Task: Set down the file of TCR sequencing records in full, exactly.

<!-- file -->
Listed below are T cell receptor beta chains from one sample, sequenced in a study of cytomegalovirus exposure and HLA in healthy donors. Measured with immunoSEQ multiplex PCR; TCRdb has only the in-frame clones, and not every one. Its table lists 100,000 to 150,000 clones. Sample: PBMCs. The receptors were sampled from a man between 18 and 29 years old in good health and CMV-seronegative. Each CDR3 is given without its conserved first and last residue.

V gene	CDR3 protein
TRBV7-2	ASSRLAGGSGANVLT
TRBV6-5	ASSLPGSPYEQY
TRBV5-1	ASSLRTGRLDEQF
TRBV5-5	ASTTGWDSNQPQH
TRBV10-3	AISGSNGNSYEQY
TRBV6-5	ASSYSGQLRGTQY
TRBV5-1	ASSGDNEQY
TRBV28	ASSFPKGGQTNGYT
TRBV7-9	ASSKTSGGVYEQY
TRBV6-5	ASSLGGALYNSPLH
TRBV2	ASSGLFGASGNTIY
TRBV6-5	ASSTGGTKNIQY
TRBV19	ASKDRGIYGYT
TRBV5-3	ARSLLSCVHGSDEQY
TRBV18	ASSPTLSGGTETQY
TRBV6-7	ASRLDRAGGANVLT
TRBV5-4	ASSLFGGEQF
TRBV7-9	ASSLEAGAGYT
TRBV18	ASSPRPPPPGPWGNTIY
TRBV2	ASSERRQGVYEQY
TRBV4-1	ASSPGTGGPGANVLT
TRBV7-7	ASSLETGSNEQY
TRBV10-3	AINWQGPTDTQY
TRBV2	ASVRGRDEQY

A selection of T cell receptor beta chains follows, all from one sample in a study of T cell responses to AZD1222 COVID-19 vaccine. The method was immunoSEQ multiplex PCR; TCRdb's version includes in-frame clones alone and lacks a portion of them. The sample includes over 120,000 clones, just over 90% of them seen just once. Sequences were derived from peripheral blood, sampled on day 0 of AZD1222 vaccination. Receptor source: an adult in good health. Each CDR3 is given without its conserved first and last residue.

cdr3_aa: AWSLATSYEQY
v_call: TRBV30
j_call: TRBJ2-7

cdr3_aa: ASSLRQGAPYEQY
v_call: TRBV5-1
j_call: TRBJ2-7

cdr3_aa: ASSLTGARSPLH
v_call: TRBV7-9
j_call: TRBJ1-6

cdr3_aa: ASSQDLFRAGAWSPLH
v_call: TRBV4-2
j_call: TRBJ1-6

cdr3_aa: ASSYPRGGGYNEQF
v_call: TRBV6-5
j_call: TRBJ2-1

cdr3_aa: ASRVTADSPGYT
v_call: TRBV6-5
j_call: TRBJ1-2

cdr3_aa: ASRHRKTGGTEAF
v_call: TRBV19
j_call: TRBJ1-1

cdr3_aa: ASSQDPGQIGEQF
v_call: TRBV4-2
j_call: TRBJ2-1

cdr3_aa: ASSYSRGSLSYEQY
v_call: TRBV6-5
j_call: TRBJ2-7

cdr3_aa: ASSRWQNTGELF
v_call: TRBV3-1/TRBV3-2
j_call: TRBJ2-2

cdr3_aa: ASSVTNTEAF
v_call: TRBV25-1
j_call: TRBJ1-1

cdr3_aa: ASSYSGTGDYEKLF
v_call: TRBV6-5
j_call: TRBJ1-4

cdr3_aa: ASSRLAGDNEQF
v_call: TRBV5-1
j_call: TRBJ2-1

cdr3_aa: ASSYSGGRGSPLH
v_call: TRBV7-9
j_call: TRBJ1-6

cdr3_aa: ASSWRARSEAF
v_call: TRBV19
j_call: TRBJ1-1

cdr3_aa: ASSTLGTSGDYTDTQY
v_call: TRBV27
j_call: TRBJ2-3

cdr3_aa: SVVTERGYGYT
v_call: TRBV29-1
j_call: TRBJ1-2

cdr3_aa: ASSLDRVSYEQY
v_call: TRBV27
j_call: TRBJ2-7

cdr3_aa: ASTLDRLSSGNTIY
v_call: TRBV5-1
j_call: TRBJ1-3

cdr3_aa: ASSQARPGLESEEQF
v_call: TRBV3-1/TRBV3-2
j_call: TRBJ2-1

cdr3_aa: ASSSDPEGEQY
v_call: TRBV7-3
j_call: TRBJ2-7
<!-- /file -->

Listed below are T cell receptor beta chains from one sample, sequenced in a study of cytomegalovirus exposure and HLA in healthy donors. Measured with immunoSEQ multiplex PCR; TCRdb has only the in-frame clones, and not every one. Its table lists 100,000 to 150,000 clones. Sample: PBMCs. The receptors were sampled from a man between 18 and 29 years old in good health and CMV-seronegative. Each CDR3 is given without its conserved first and last residue.

V gene	CDR3 protein
TRBV7-2	ASSRLAGGSGANVLT
TRBV6-5	ASSLPGSPYEQY
TRBV5-1	ASSLRTGRLDEQF
TRBV5-5	ASTTGWDSNQPQH
TRBV10-3	AISGSNGNSYEQY
TRBV6-5	ASSYSGQLRGTQY
TRBV5-1	ASSGDNEQY
TRBV28	ASSFPKGGQTNGYT
TRBV7-9	ASSKTSGGVYEQY
TRBV6-5	ASSLGGALYNSPLH
TRBV2	ASSGLFGASGNTIY
TRBV6-5	ASSTGGTKNIQY
TRBV19	ASKDRGIYGYT
TRBV5-3	ARSLLSCVHGSDEQY
TRBV18	ASSPTLSGGTETQY
TRBV6-7	ASRLDRAGGANVLT
TRBV5-4	ASSLFGGEQF
TRBV7-9	ASSLEAGAGYT
TRBV18	ASSPRPPPPGPWGNTIY
TRBV2	ASSERRQGVYEQY
TRBV4-1	ASSPGTGGPGANVLT
TRBV7-7	ASSLETGSNEQY
TRBV10-3	AINWQGPTDTQY
TRBV2	ASVRGRDEQY

A selection of T cell receptor beta chains follows, all from one sample in a study of T cell responses to AZD1222 COVID-19 vaccine. The method was immunoSEQ multiplex PCR; TCRdb's version includes in-frame clones alone and lacks a portion of them. The sample includes over 120,000 clones, just over 90% of them seen just once. Sequences were derived from peripheral blood, sampled on day 0 of AZD1222 vaccination. Receptor source: an adult in good health. Each CDR3 is given without its conserved first and last residue.

cdr3_aa: AWSLATSYEQY
v_call: TRBV30
j_call: TRBJ2-7

cdr3_aa: ASSLRQGAPYEQY
v_call: TRBV5-1
j_call: TRBJ2-7

cdr3_aa: ASSLTGARSPLH
v_call: TRBV7-9
j_call: TRBJ1-6

cdr3_aa: ASSQDLFRAGAWSPLH
v_call: TRBV4-2
j_call: TRBJ1-6

cdr3_aa: ASSYPRGGGYNEQF
v_call: TRBV6-5
j_call: TRBJ2-1

cdr3_aa: ASRVTADSPGYT
v_call: TRBV6-5
j_call: TRBJ1-2

cdr3_aa: ASRHRKTGGTEAF
v_call: TRBV19
j_call: TRBJ1-1

cdr3_aa: ASSQDPGQIGEQF
v_call: TRBV4-2
j_call: TRBJ2-1

cdr3_aa: ASSYSRGSLSYEQY
v_call: TRBV6-5
j_call: TRBJ2-7

cdr3_aa: ASSRWQNTGELF
v_call: TRBV3-1/TRBV3-2
j_call: TRBJ2-2

cdr3_aa: ASSVTNTEAF
v_call: TRBV25-1
j_call: TRBJ1-1

cdr3_aa: ASSYSGTGDYEKLF
v_call: TRBV6-5
j_call: TRBJ1-4

cdr3_aa: ASSRLAGDNEQF
v_call: TRBV5-1
j_call: TRBJ2-1

cdr3_aa: ASSYSGGRGSPLH
v_call: TRBV7-9
j_call: TRBJ1-6

cdr3_aa: ASSWRARSEAF
v_call: TRBV19
j_call: TRBJ1-1

cdr3_aa: ASSTLGTSGDYTDTQY
v_call: TRBV27
j_call: TRBJ2-3

cdr3_aa: SVVTERGYGYT
v_call: TRBV29-1
j_call: TRBJ1-2

cdr3_aa: ASSLDRVSYEQY
v_call: TRBV27
j_call: TRBJ2-7

cdr3_aa: ASTLDRLSSGNTIY
v_call: TRBV5-1
j_call: TRBJ1-3

cdr3_aa: ASSQARPGLESEEQF
v_call: TRBV3-1/TRBV3-2
j_call: TRBJ2-1

cdr3_aa: ASSSDPEGEQY
v_call: TRBV7-3
j_call: TRBJ2-7